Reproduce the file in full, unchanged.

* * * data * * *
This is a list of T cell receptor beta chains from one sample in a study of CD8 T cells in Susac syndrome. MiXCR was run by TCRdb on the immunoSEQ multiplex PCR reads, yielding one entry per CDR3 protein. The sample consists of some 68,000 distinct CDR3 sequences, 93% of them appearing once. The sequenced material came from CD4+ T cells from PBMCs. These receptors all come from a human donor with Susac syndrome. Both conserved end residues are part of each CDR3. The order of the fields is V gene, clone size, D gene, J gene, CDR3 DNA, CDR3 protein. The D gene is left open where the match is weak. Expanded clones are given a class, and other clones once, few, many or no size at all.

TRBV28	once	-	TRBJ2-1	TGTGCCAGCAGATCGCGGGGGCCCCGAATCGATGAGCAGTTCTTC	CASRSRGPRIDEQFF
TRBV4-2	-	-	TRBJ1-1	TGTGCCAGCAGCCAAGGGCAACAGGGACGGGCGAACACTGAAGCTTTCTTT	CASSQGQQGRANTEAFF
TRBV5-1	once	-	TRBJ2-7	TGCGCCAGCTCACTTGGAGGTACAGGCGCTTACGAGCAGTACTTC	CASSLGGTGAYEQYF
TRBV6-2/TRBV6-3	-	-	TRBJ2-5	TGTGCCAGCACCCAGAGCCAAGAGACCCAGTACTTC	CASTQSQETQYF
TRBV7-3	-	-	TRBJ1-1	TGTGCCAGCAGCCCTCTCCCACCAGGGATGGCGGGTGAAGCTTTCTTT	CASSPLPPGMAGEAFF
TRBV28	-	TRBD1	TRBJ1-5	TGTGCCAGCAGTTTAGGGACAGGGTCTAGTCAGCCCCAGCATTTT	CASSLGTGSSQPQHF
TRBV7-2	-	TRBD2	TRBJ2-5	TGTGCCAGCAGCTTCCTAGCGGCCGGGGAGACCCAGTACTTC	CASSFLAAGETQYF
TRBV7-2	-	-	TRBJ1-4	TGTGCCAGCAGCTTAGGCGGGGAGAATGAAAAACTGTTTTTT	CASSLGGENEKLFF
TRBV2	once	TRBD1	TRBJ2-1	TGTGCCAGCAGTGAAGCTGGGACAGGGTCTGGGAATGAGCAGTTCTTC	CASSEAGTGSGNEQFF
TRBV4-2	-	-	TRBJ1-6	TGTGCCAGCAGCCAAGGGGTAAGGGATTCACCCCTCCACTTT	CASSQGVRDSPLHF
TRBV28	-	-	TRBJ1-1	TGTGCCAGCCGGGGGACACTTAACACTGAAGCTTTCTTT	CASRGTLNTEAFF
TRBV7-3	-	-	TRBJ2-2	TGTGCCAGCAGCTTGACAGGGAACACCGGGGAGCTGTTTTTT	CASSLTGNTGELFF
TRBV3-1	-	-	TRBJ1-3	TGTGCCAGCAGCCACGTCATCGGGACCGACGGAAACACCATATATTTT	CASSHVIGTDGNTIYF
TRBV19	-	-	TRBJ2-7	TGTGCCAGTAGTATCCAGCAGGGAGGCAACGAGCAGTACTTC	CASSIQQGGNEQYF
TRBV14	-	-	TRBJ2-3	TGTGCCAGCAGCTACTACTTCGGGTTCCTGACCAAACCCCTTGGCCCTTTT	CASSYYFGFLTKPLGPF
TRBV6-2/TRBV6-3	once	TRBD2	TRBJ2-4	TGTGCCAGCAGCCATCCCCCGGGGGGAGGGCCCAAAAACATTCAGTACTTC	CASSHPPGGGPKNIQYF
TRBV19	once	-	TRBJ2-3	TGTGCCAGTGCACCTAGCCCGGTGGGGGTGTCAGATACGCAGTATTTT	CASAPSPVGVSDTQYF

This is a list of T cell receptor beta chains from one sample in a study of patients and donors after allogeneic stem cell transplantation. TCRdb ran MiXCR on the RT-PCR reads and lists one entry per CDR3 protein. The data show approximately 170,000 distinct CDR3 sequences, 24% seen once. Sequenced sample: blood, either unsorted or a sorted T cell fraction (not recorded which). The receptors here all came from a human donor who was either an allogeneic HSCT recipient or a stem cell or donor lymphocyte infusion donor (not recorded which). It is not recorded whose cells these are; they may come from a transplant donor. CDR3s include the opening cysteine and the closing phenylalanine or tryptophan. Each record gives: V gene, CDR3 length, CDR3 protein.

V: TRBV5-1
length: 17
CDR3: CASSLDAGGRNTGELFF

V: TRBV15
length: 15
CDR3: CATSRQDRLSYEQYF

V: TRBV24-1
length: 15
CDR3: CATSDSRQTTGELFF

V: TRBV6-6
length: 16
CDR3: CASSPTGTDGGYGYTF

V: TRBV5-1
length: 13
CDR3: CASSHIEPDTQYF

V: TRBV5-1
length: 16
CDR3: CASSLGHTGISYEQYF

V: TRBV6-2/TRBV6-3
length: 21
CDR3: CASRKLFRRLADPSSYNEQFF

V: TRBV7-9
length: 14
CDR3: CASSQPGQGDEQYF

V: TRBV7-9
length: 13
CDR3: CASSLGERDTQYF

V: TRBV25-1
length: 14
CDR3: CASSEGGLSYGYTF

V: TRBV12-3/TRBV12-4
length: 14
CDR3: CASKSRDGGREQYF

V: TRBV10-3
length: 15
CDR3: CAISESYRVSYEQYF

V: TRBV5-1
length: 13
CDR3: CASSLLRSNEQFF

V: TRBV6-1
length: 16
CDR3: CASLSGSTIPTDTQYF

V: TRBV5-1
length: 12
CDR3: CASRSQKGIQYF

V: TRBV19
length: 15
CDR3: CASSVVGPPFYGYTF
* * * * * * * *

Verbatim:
This is a list of T cell receptor beta chains from one sample in a study of CD8 T cells in Susac syndrome. MiXCR was run by TCRdb on the immunoSEQ multiplex PCR reads, yielding one entry per CDR3 protein. The sample consists of some 68,000 distinct CDR3 sequences, 93% of them appearing once. The sequenced material came from CD4+ T cells from PBMCs. These receptors all come from a human donor with Susac syndrome. Both conserved end residues are part of each CDR3. The order of the fields is V gene, clone size, D gene, J gene, CDR3 DNA, CDR3 protein. The D gene is left open where the match is weak. Expanded clones are given a class, and other clones once, few, many or no size at all.

TRBV28	once	-	TRBJ2-1	TGTGCCAGCAGATCGCGGGGGCCCCGAATCGATGAGCAGTTCTTC	CASRSRGPRIDEQFF
TRBV4-2	-	-	TRBJ1-1	TGTGCCAGCAGCCAAGGGCAACAGGGACGGGCGAACACTGAAGCTTTCTTT	CASSQGQQGRANTEAFF
TRBV5-1	once	-	TRBJ2-7	TGCGCCAGCTCACTTGGAGGTACAGGCGCTTACGAGCAGTACTTC	CASSLGGTGAYEQYF
TRBV6-2/TRBV6-3	-	-	TRBJ2-5	TGTGCCAGCACCCAGAGCCAAGAGACCCAGTACTTC	CASTQSQETQYF
TRBV7-3	-	-	TRBJ1-1	TGTGCCAGCAGCCCTCTCCCACCAGGGATGGCGGGTGAAGCTTTCTTT	CASSPLPPGMAGEAFF
TRBV28	-	TRBD1	TRBJ1-5	TGTGCCAGCAGTTTAGGGACAGGGTCTAGTCAGCCCCAGCATTTT	CASSLGTGSSQPQHF
TRBV7-2	-	TRBD2	TRBJ2-5	TGTGCCAGCAGCTTCCTAGCGGCCGGGGAGACCCAGTACTTC	CASSFLAAGETQYF
TRBV7-2	-	-	TRBJ1-4	TGTGCCAGCAGCTTAGGCGGGGAGAATGAAAAACTGTTTTTT	CASSLGGENEKLFF
TRBV2	once	TRBD1	TRBJ2-1	TGTGCCAGCAGTGAAGCTGGGACAGGGTCTGGGAATGAGCAGTTCTTC	CASSEAGTGSGNEQFF
TRBV4-2	-	-	TRBJ1-6	TGTGCCAGCAGCCAAGGGGTAAGGGATTCACCCCTCCACTTT	CASSQGVRDSPLHF
TRBV28	-	-	TRBJ1-1	TGTGCCAGCCGGGGGACACTTAACACTGAAGCTTTCTTT	CASRGTLNTEAFF
TRBV7-3	-	-	TRBJ2-2	TGTGCCAGCAGCTTGACAGGGAACACCGGGGAGCTGTTTTTT	CASSLTGNTGELFF
TRBV3-1	-	-	TRBJ1-3	TGTGCCAGCAGCCACGTCATCGGGACCGACGGAAACACCATATATTTT	CASSHVIGTDGNTIYF
TRBV19	-	-	TRBJ2-7	TGTGCCAGTAGTATCCAGCAGGGAGGCAACGAGCAGTACTTC	CASSIQQGGNEQYF
TRBV14	-	-	TRBJ2-3	TGTGCCAGCAGCTACTACTTCGGGTTCCTGACCAAACCCCTTGGCCCTTTT	CASSYYFGFLTKPLGPF
TRBV6-2/TRBV6-3	once	TRBD2	TRBJ2-4	TGTGCCAGCAGCCATCCCCCGGGGGGAGGGCCCAAAAACATTCAGTACTTC	CASSHPPGGGPKNIQYF
TRBV19	once	-	TRBJ2-3	TGTGCCAGTGCACCTAGCCCGGTGGGGGTGTCAGATACGCAGTATTTT	CASAPSPVGVSDTQYF

This is a list of T cell receptor beta chains from one sample in a study of patients and donors after allogeneic stem cell transplantation. TCRdb ran MiXCR on the RT-PCR reads and lists one entry per CDR3 protein. The data show approximately 170,000 distinct CDR3 sequences, 24% seen once. Sequenced sample: blood, either unsorted or a sorted T cell fraction (not recorded which). The receptors here all came from a human donor who was either an allogeneic HSCT recipient or a stem cell or donor lymphocyte infusion donor (not recorded which). It is not recorded whose cells these are; they may come from a transplant donor. CDR3s include the opening cysteine and the closing phenylalanine or tryptophan. Each record gives: V gene, CDR3 length, CDR3 protein.

V: TRBV5-1
length: 17
CDR3: CASSLDAGGRNTGELFF

V: TRBV15
length: 15
CDR3: CATSRQDRLSYEQYF

V: TRBV24-1
length: 15
CDR3: CATSDSRQTTGELFF

V: TRBV6-6
length: 16
CDR3: CASSPTGTDGGYGYTF

V: TRBV5-1
length: 13
CDR3: CASSHIEPDTQYF

V: TRBV5-1
length: 16
CDR3: CASSLGHTGISYEQYF

V: TRBV6-2/TRBV6-3
length: 21
CDR3: CASRKLFRRLADPSSYNEQFF

V: TRBV7-9
length: 14
CDR3: CASSQPGQGDEQYF

V: TRBV7-9
length: 13
CDR3: CASSLGERDTQYF

V: TRBV25-1
length: 14
CDR3: CASSEGGLSYGYTF

V: TRBV12-3/TRBV12-4
length: 14
CDR3: CASKSRDGGREQYF

V: TRBV10-3
length: 15
CDR3: CAISESYRVSYEQYF

V: TRBV5-1
length: 13
CDR3: CASSLLRSNEQFF

V: TRBV6-1
length: 16
CDR3: CASLSGSTIPTDTQYF

V: TRBV5-1
length: 12
CDR3: CASRSQKGIQYF

V: TRBV19
length: 15
CDR3: CASSVVGPPFYGYTF